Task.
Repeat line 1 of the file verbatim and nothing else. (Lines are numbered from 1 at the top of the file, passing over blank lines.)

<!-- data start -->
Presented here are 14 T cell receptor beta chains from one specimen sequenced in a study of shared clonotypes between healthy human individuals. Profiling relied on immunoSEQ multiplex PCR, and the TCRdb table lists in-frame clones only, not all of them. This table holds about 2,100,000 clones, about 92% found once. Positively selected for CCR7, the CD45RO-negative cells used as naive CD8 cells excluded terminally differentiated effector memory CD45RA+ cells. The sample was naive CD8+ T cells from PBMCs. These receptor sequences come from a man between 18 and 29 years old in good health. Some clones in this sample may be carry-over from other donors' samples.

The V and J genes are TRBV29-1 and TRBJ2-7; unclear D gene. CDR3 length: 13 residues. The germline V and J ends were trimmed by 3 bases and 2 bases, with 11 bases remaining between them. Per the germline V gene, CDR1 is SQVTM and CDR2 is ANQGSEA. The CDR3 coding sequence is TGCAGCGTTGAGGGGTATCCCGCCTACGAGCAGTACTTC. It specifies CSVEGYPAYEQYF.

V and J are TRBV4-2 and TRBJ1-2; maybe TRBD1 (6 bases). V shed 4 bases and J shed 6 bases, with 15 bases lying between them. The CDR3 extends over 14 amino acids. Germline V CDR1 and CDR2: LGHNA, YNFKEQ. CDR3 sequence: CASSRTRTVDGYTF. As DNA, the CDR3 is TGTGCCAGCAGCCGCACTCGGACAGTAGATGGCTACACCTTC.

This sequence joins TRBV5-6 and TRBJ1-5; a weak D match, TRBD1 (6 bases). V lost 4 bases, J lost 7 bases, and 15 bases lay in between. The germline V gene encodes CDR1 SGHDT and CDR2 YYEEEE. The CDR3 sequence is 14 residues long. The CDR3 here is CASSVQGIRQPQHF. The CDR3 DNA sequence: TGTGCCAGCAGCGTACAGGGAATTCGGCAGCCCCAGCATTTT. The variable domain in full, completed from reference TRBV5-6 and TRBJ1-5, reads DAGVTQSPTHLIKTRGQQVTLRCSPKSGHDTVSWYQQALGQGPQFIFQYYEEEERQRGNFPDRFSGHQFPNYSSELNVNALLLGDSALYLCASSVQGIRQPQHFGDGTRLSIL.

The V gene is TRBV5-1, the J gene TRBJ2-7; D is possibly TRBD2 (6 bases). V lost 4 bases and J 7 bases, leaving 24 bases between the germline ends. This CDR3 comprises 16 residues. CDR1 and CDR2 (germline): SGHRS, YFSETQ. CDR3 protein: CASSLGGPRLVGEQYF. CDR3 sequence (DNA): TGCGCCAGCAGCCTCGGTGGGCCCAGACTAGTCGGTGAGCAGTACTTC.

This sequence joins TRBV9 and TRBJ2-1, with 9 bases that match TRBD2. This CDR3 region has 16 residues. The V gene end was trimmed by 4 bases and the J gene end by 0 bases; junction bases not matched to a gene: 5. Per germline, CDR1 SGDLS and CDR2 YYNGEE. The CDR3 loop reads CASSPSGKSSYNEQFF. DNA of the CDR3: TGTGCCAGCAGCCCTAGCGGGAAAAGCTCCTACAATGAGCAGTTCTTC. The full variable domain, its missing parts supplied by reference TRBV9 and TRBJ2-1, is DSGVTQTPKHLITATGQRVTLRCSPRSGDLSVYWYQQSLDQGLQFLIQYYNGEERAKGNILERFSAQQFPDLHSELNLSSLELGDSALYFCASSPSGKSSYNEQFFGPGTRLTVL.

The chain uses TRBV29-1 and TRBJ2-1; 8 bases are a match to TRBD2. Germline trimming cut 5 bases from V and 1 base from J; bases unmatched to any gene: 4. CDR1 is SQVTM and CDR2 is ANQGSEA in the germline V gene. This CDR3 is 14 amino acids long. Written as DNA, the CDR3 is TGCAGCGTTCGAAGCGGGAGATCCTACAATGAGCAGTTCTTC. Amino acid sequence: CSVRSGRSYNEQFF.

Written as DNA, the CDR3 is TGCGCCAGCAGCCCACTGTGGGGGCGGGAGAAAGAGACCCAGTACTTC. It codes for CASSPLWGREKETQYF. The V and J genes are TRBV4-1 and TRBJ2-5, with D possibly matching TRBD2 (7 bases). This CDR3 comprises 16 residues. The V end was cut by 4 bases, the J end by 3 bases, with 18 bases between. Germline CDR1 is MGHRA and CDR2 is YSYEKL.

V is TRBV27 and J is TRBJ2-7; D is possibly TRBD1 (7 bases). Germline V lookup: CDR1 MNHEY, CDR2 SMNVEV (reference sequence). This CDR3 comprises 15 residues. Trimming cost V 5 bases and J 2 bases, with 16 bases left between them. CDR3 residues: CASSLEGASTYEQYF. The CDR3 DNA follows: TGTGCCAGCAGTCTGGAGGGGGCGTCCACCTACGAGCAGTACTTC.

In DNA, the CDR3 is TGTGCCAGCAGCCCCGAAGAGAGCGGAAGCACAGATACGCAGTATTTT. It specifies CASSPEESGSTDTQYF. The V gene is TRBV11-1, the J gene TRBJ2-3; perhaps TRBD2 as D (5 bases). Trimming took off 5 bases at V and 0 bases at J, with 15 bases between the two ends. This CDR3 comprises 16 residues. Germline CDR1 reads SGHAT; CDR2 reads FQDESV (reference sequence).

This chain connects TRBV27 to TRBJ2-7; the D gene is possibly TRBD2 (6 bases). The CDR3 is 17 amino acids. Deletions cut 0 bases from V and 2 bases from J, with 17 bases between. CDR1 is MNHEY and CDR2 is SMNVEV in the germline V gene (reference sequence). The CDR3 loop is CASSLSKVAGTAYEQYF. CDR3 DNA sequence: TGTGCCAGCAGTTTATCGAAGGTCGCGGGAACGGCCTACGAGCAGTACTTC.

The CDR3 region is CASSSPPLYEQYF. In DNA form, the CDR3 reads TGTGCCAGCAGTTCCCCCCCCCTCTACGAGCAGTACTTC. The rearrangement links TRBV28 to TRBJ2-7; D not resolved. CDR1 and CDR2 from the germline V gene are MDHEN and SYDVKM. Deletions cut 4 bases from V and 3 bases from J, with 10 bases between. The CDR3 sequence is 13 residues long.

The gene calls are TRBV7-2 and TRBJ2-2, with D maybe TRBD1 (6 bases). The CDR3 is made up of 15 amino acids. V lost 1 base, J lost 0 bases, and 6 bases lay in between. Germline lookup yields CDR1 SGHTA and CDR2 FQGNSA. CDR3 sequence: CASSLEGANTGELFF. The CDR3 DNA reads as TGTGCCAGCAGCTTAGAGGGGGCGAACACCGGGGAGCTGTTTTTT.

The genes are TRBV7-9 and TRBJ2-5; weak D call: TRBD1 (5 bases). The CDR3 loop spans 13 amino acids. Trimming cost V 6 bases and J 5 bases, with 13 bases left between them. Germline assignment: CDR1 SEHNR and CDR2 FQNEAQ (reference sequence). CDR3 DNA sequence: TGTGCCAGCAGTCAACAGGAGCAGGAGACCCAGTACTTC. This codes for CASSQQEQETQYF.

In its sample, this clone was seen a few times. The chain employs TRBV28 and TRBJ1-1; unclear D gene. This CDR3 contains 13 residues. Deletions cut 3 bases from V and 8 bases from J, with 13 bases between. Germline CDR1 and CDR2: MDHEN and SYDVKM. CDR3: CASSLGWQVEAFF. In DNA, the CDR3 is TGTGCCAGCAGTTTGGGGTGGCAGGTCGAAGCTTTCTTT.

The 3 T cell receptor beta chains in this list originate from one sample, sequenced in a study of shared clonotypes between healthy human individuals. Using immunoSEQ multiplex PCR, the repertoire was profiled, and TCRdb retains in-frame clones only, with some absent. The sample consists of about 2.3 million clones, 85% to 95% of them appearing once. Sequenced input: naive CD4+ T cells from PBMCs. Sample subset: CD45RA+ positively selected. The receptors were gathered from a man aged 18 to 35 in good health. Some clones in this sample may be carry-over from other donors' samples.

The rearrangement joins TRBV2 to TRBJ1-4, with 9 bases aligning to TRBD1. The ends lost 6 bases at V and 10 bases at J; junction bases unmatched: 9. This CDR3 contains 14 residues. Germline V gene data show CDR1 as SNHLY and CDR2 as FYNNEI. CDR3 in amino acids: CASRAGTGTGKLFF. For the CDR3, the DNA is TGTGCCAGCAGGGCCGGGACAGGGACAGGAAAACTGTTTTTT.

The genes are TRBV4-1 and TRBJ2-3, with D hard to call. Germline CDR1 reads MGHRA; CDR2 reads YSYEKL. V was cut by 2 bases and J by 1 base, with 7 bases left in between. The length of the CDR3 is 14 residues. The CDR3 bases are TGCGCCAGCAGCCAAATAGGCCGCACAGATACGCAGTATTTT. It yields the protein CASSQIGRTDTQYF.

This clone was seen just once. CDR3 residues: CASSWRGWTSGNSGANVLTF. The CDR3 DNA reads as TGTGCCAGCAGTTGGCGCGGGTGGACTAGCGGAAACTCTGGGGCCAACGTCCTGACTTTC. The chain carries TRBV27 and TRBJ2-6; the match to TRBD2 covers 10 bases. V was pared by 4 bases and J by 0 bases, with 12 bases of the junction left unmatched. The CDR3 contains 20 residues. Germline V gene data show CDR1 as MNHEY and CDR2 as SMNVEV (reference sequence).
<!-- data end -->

Presented here are 14 T cell receptor beta chains from one specimen sequenced in a study of shared clonotypes between healthy human individuals. Profiling relied on immunoSEQ multiplex PCR, and the TCRdb table lists in-frame clones only, not all of them. This table holds about 2,100,000 clones, about 92% found once. Positively selected for CCR7, the CD45RO-negative cells used as naive CD8 cells excluded terminally differentiated effector memory CD45RA+ cells. The sample was naive CD8+ T cells from PBMCs. These receptor sequences come from a man between 18 and 29 years old in good health. Some clones in this sample may be carry-over from other donors' samples.